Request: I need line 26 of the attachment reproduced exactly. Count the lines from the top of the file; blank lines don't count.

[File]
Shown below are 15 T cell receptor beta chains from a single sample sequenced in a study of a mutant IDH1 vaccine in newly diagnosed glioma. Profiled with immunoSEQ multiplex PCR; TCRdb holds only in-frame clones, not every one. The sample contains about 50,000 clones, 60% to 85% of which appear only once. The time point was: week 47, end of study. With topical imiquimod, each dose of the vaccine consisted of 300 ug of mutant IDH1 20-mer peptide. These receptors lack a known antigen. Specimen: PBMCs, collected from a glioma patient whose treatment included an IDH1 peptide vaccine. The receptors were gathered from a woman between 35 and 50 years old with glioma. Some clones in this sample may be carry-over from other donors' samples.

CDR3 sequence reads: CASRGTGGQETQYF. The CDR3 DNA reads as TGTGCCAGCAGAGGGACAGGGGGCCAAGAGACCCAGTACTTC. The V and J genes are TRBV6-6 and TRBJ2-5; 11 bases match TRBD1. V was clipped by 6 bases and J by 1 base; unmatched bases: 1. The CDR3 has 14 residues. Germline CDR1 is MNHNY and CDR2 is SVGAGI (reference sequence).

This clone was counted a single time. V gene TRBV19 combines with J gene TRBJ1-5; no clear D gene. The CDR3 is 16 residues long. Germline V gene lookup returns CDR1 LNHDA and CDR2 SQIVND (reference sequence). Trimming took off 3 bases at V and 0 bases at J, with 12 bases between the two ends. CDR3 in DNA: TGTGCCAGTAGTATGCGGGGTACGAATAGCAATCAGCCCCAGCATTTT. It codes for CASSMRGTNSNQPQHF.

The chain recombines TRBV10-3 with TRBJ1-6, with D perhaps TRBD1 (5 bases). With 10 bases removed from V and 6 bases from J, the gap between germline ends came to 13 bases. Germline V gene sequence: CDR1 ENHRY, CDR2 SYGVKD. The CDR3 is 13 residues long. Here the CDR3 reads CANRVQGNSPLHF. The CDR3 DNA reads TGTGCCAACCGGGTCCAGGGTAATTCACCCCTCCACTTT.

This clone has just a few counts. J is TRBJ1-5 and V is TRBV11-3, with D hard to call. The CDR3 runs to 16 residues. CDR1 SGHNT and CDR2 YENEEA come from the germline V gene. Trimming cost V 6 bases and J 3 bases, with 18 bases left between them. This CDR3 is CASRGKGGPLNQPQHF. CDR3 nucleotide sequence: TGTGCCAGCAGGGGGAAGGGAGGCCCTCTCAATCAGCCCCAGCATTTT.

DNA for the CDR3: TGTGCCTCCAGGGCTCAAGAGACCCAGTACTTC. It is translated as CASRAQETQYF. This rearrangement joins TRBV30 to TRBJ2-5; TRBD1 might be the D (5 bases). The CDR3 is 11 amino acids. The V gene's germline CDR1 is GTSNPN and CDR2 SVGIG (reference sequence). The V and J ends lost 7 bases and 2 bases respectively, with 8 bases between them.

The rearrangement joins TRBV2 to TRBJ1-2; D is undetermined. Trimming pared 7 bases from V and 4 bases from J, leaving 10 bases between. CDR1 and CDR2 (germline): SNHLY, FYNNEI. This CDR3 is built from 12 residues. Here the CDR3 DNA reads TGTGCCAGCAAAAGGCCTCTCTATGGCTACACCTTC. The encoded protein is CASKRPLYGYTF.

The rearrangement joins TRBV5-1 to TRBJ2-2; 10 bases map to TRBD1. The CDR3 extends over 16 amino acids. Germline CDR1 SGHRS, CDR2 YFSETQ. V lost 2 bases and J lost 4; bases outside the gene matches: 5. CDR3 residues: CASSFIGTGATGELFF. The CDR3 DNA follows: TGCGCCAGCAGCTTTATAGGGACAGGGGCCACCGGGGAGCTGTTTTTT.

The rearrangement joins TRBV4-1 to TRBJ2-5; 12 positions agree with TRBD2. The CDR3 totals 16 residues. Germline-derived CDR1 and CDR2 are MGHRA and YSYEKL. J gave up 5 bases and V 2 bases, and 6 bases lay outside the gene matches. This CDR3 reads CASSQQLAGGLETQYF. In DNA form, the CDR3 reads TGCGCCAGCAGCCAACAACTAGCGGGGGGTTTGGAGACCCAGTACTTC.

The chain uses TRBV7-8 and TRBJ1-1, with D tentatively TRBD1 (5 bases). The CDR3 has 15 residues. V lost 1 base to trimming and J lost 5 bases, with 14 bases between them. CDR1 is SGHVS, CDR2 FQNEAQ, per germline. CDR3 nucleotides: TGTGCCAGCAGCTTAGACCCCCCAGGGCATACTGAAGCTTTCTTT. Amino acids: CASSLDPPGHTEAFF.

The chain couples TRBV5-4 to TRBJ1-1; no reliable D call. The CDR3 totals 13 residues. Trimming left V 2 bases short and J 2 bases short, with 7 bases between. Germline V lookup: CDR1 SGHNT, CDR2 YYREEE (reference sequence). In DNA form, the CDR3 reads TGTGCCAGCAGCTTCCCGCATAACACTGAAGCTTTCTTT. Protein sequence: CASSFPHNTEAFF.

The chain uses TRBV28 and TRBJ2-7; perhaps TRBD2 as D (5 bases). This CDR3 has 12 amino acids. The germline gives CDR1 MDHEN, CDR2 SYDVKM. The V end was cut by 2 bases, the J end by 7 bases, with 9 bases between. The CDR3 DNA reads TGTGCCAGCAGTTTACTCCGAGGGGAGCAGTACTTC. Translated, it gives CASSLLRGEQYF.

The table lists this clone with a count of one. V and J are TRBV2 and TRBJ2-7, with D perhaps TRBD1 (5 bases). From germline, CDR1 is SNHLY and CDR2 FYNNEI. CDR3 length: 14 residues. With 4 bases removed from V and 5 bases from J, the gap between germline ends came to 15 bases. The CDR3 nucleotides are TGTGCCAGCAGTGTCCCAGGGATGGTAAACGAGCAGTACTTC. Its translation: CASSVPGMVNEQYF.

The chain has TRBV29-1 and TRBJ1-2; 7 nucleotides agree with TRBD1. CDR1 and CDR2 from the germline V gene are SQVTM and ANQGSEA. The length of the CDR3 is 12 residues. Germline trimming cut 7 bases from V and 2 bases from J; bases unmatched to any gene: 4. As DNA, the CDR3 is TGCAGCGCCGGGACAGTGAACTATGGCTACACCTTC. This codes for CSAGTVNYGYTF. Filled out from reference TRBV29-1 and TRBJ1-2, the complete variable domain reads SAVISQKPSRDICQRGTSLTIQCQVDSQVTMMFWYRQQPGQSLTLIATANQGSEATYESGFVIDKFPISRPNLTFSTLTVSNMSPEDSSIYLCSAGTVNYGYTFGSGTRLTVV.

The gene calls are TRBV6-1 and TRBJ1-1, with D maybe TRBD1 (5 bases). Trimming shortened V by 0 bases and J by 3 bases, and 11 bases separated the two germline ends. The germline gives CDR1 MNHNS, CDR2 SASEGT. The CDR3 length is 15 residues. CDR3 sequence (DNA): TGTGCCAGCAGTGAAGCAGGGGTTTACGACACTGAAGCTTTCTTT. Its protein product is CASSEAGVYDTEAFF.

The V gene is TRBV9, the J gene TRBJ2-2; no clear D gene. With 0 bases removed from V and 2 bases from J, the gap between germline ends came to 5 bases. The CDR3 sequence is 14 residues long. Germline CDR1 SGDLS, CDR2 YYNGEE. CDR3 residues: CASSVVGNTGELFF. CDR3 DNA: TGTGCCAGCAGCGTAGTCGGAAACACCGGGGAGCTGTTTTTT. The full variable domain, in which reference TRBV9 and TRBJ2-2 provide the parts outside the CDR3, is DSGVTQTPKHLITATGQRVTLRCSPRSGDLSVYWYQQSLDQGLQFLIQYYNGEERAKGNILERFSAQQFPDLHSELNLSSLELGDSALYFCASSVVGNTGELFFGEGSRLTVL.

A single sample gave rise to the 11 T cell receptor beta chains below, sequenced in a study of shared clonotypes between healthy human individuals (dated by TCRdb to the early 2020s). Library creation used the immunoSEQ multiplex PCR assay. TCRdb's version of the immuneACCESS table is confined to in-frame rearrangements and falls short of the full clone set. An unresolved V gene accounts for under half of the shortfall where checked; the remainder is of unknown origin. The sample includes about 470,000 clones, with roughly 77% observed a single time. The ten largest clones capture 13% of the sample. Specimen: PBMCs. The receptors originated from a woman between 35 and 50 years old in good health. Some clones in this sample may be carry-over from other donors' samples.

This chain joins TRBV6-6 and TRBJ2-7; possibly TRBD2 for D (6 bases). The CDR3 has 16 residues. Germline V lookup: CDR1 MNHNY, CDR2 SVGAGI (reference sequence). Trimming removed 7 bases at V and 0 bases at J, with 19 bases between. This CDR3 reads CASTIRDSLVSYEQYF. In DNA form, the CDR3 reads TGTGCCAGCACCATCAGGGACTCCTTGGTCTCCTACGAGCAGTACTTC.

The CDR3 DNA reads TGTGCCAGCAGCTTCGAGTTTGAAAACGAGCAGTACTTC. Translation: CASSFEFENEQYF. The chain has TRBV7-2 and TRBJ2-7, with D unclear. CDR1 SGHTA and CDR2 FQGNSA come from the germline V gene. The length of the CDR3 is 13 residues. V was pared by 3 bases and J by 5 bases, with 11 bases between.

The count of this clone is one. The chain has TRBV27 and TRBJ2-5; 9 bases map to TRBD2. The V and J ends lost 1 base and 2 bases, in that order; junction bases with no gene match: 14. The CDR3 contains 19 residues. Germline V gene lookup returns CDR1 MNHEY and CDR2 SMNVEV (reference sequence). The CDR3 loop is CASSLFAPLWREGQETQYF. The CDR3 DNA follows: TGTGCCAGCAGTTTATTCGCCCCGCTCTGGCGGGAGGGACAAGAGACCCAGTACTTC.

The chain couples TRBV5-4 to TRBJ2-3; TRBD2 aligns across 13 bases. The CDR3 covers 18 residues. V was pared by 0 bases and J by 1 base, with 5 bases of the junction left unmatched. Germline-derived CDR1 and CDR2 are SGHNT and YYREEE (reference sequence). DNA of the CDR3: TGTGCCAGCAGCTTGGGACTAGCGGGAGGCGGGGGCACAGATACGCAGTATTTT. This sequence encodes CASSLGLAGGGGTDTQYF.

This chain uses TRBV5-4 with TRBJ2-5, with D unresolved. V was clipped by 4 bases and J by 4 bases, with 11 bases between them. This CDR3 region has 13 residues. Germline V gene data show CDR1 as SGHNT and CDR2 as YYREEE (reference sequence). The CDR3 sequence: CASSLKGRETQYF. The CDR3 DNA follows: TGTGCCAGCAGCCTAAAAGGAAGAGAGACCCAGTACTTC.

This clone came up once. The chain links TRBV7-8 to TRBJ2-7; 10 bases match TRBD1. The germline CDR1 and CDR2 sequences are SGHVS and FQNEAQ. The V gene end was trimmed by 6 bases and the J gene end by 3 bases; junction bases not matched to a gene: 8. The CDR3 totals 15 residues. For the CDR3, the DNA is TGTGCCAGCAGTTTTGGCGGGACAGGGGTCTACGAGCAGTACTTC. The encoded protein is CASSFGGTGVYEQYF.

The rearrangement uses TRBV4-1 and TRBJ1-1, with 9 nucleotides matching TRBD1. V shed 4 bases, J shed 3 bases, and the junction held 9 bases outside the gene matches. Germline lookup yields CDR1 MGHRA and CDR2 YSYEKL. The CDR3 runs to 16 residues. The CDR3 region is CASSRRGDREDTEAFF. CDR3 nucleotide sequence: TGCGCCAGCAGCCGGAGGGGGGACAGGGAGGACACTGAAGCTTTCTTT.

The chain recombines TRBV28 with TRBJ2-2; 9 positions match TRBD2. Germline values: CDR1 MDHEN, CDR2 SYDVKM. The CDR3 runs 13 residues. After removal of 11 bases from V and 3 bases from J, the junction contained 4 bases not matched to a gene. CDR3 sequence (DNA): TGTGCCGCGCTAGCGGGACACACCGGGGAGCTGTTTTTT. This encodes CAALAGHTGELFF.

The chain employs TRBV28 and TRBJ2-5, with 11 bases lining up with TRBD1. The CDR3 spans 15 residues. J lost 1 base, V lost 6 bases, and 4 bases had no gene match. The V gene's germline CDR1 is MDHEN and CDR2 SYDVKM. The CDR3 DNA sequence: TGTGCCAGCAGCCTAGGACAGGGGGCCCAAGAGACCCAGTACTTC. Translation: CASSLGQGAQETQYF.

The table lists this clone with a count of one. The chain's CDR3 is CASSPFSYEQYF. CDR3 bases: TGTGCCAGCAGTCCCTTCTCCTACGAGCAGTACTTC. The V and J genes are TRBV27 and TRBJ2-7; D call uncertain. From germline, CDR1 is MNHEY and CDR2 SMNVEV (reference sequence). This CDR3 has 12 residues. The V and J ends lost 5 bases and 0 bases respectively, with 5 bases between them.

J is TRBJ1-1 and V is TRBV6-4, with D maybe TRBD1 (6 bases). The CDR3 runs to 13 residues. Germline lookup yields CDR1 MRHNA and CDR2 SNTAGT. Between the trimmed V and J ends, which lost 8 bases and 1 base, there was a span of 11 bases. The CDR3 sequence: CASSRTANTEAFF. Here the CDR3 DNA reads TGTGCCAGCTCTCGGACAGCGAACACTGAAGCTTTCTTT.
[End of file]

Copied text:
The chain employs TRBV28 and TRBJ2-5, with 11 bases lining up with TRBD1. The CDR3 spans 15 residues. J lost 1 base, V lost 6 bases, and 4 bases had no gene match. The V gene's germline CDR1 is MDHEN and CDR2 SYDVKM. The CDR3 DNA sequence: TGTGCCAGCAGCCTAGGACAGGGGGCCCAAGAGACCCAGTACTTC. Translation: CASSLGQGAQETQYF.